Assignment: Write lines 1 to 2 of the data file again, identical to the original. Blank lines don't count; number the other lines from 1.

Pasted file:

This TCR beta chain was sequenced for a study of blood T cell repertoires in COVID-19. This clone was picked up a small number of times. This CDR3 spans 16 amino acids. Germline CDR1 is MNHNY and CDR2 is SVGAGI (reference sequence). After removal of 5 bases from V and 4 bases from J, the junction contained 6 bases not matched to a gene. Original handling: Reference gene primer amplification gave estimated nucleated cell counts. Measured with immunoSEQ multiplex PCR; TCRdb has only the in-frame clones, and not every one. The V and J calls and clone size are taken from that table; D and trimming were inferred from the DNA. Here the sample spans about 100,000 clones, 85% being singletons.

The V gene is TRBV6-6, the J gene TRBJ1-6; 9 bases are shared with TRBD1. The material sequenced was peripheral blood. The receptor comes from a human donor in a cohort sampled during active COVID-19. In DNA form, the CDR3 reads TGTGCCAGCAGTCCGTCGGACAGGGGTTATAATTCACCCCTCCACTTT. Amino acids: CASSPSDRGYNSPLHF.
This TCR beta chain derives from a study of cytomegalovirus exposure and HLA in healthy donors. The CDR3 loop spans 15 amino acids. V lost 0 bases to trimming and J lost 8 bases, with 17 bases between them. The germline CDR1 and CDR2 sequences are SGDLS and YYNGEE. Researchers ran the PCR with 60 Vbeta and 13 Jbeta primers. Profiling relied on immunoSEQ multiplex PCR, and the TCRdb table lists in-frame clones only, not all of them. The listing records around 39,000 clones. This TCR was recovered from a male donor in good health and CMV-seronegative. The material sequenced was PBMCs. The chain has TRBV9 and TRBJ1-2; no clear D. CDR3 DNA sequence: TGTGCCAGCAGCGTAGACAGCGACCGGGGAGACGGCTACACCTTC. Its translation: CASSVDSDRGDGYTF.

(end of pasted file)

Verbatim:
This TCR beta chain was sequenced for a study of blood T cell repertoires in COVID-19. This clone was picked up a small number of times. This CDR3 spans 16 amino acids. Germline CDR1 is MNHNY and CDR2 is SVGAGI (reference sequence). After removal of 5 bases from V and 4 bases from J, the junction contained 6 bases not matched to a gene. Original handling: Reference gene primer amplification gave estimated nucleated cell counts. Measured with immunoSEQ multiplex PCR; TCRdb has only the in-frame clones, and not every one. The V and J calls and clone size are taken from that table; D and trimming were inferred from the DNA. Here the sample spans about 100,000 clones, 85% being singletons.

The V gene is TRBV6-6, the J gene TRBJ1-6; 9 bases are shared with TRBD1. The material sequenced was peripheral blood. The receptor comes from a human donor in a cohort sampled during active COVID-19. In DNA form, the CDR3 reads TGTGCCAGCAGTCCGTCGGACAGGGGTTATAATTCACCCCTCCACTTT. Amino acids: CASSPSDRGYNSPLHF.